That the above group organized and
control the Eastern Ohio Treater com-
pany, in which tie minority have no rep-
resentation, and that the defendants en-
tered into a contract with themselves as
the Eastern Ohio Theater company and
thus diverted to themselves all the profits
ricruing from the lease of the Park the-
ater and the ioneys from rents, etc., is
the contention of the plaintiffs.
The Park theater has not for a long
time and is not now paying dividends to
the Peoples' Amusement company, due
claim the plaintiffs to the lease entered
into by the majority stockbolders. The
majority stockhtoltiers, however, are rc-
cused  of receiving  arrounts  totalling
many thousands of dollars which they are
now asked to account for.
No recovery for damages would be pos-
sible from the Eastern Ohio theater peo-
ple as a company because the nominal
capitalization of this concern which is an
Ohio incorporation is only $1,000. For this
ri-tson a receiver in demanded to conduct
the business and on final order sell the
The Park theater is the same one which
which has been fighting the Musicians'
l'nion this season, reference to which has
frequently been made in these columns.
Last week this paper printed that Edgar
Frank, a brother of Lawrence Frank, no
longer managed the theater.

T   I
-h i
i--i :it


Civic Federation Busy at Minneapolis
While Iowans Seek Legislative
Minneapolis, Minn., Jan. 28.
The officials of the Civic Federation an-
nounce a reform   crusade  in which an
effort will be made to stop Sunday per-
forunances. No  Sctive steps have been
tiatent as yet.-BARNES.
Webster City, Iowa, Jan. 28.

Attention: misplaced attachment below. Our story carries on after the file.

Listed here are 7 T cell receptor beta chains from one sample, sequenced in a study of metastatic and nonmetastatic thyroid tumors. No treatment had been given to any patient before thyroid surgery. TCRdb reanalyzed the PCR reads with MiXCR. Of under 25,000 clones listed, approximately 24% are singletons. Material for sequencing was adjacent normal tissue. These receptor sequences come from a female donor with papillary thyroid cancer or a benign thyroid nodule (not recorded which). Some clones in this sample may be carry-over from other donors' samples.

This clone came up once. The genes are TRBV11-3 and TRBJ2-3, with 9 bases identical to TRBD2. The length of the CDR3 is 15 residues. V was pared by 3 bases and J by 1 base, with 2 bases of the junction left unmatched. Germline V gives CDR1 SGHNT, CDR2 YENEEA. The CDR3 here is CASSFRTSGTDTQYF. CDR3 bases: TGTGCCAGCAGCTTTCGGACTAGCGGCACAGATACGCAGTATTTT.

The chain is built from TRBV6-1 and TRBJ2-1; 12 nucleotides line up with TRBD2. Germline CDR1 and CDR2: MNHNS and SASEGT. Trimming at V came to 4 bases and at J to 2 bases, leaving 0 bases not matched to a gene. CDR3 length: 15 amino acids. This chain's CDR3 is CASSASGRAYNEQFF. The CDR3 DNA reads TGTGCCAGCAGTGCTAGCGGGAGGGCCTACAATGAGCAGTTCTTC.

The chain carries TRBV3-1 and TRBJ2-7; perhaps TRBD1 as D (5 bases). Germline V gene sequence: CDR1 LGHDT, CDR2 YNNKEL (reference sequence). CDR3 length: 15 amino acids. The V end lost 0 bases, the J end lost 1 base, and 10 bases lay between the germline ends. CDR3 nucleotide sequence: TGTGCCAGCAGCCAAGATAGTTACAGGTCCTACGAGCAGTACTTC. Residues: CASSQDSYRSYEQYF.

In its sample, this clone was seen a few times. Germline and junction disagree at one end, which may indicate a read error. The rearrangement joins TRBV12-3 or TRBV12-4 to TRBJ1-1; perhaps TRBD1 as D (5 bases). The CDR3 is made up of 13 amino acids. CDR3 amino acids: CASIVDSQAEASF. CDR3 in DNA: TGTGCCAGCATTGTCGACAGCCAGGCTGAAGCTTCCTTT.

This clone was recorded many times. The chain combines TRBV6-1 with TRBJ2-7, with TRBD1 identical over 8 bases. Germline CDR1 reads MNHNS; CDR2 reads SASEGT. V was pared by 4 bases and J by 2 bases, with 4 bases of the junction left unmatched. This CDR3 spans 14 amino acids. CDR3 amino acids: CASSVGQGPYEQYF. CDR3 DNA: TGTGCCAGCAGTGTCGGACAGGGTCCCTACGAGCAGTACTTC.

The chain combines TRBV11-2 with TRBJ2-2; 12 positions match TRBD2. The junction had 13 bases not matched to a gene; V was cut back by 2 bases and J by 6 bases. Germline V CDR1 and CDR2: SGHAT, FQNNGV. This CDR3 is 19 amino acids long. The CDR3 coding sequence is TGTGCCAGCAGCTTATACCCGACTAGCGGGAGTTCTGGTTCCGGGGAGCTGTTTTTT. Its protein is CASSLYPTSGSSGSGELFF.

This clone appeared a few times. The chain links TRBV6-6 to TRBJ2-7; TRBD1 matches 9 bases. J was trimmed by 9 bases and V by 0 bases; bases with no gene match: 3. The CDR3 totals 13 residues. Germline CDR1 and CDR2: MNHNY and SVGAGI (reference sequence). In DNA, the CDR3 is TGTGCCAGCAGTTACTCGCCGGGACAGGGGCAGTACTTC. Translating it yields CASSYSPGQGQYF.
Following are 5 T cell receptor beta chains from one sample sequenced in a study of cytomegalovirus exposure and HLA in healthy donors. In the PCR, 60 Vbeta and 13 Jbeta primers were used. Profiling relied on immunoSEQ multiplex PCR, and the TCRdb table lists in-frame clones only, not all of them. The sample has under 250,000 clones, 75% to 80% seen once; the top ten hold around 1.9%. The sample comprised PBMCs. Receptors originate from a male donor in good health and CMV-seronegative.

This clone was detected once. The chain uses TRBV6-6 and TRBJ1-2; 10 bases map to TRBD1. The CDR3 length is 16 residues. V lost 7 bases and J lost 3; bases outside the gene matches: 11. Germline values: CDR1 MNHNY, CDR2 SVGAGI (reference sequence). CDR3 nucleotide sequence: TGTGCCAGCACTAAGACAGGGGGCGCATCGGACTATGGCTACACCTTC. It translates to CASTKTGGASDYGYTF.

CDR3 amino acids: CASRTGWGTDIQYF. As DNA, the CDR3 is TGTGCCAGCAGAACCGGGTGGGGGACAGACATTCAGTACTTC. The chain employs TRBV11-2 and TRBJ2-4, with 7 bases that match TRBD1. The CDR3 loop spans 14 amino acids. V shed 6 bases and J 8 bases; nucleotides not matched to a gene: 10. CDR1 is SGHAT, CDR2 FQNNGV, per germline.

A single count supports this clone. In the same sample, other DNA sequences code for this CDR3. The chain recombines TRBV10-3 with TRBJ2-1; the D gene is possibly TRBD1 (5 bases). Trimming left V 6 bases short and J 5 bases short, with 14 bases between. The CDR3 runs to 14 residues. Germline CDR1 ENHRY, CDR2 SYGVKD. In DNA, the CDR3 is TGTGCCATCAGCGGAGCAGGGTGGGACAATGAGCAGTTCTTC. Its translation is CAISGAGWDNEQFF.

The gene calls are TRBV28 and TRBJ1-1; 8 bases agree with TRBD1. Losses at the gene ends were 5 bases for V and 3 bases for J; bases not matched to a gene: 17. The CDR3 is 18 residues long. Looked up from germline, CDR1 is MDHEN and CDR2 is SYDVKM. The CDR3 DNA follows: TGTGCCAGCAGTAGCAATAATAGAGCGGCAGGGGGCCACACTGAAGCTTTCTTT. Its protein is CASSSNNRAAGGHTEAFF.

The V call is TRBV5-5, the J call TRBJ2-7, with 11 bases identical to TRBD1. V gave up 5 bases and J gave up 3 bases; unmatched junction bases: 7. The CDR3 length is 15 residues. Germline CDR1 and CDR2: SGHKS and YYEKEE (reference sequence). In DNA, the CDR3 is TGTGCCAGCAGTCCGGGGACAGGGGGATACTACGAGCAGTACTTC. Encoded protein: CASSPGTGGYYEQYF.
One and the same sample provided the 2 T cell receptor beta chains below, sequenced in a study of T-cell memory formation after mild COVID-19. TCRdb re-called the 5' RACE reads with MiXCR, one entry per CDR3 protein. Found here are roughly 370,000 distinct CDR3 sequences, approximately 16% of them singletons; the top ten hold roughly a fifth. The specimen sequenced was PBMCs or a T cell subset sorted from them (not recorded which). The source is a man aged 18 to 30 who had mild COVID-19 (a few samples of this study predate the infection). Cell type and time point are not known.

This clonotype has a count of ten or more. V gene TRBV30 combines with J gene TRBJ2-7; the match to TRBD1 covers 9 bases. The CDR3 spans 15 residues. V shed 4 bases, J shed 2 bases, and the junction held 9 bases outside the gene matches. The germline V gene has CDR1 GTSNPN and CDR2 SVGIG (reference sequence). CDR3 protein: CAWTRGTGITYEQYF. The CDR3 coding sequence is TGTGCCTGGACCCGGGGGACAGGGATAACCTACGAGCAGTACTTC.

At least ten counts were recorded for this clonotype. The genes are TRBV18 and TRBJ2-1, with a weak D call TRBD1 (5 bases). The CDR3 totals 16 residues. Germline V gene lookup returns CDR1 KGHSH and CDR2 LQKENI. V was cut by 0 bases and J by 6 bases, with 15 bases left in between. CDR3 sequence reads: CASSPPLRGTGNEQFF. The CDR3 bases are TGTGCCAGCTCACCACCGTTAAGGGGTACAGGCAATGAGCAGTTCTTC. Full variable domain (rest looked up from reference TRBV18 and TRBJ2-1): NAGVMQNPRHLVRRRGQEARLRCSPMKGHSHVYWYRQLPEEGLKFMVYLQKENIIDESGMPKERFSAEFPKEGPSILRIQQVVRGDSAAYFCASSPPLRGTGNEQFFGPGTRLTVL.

T1e DescMoines MilnisteialuAssociation
aurd other churchr rind religious organiza-
tions of lowa are preparing to make an
assault upon the state legislature. They
wiill ask the passage of a sweeping anti-
Sunday amuserrent law. No senator or
represents Live  has yet been found to
father the proposed legislation, but the
movement has gained some favor, having
been started last fall, and it is expected
that within a short time a law upon the
subject will be introduced.-TUCKER.
Austin, Texas, Jan. 27.
The whole country will watch with in-
lorest the progress of a bill just intro-
duced into the Texas legislature. It pro-
hibits Sunday baseball, theaters and all
forms of paid amusements. Representa-
tive Bowles is the father of the proposed
reasure. Texan witr suis blue laws as
thin and its practical prohibition of cir-
cuses bids fair to continue in the lime-
light for some time.
Zimmerman Enters Nickelodia.
Philadelphia, Pa., Jan. 20.
The truth is out at last. It is not Rich-
ard W. McFarland, formerly manager of
the two Shubert houses here-the Lyric
and Adelphi-who is    the  sole moving
spirit behind the Liberty, the new theato-
Iiuma now being erected in Columbia ave-
nue west of Broad, and which will be
opened, according to the present plans
about Feb. 1. For some time it has been
publicly announced that McFarland was
the prospective proprietor, manager, etc.
But since the house has begun to take
form ndspromises to beoneof the finest
as axelI an one of the largest inthe city,
MeFarland erstwhile secret partner, has
stepped inrto the limelight and  shared
somie of the McFarland glory. He is none
other than J. Fred Zimmerman, partner
in tie Nixon & Zinmerman enterprises
(some of them, at least), and chief rogul
at the Chestnut Street opera house. It is
tot rumored that J. Fred intends to aban-
don plays for pictures exclusively, but it
is said that lie desires to maintain his
high position as the public's friend-when
it comes to amusement. The Liberty will
seat 1,000. lut it is not likely to lie up
to its title so far as its conduct is con-
Trio of Friars.
Minneapolis, Minn., Jan. 27.
Three members of The Friars were in
town last week. They were: J. Frank
Glibons. ahead  of Mort Singer's The
I-ineynicton Trail; Harry Luther, in ad-
arniet of The Girl at the -TiTo, and Wal-
litce  Munro, advance represontatiae of
Lunis .Tmnos iln P-rni-nt  BARNES.